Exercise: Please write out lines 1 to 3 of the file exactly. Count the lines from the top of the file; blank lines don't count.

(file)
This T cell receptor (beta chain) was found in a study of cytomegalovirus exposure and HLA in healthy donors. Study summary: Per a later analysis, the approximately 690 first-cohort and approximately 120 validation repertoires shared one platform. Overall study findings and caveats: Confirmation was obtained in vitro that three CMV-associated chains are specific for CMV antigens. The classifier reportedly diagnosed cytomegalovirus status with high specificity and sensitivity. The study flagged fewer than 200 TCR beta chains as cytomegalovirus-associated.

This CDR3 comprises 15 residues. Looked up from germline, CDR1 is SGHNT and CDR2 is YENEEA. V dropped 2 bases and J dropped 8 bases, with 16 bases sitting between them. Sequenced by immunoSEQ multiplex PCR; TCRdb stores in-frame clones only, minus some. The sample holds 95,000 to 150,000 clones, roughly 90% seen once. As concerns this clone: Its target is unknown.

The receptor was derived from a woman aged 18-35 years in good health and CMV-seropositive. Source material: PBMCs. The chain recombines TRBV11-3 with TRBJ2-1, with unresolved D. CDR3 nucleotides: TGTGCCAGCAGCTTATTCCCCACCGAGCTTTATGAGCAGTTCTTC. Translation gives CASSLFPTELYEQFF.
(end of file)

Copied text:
This T cell receptor (beta chain) was found in a study of cytomegalovirus exposure and HLA in healthy donors. Study summary: Per a later analysis, the approximately 690 first-cohort and approximately 120 validation repertoires shared one platform. Overall study findings and caveats: Confirmation was obtained in vitro that three CMV-associated chains are specific for CMV antigens. The classifier reportedly diagnosed cytomegalovirus status with high specificity and sensitivity. The study flagged fewer than 200 TCR beta chains as cytomegalovirus-associated.

This CDR3 comprises 15 residues. Looked up from germline, CDR1 is SGHNT and CDR2 is YENEEA. V dropped 2 bases and J dropped 8 bases, with 16 bases sitting between them. Sequenced by immunoSEQ multiplex PCR; TCRdb stores in-frame clones only, minus some. The sample holds 95,000 to 150,000 clones, roughly 90% seen once. As concerns this clone: Its target is unknown.

The receptor was derived from a woman aged 18-35 years in good health and CMV-seropositive. Source material: PBMCs. The chain recombines TRBV11-3 with TRBJ2-1, with unresolved D. CDR3 nucleotides: TGTGCCAGCAGCTTATTCCCCACCGAGCTTTATGAGCAGTTCTTC. Translation gives CASSLFPTELYEQFF.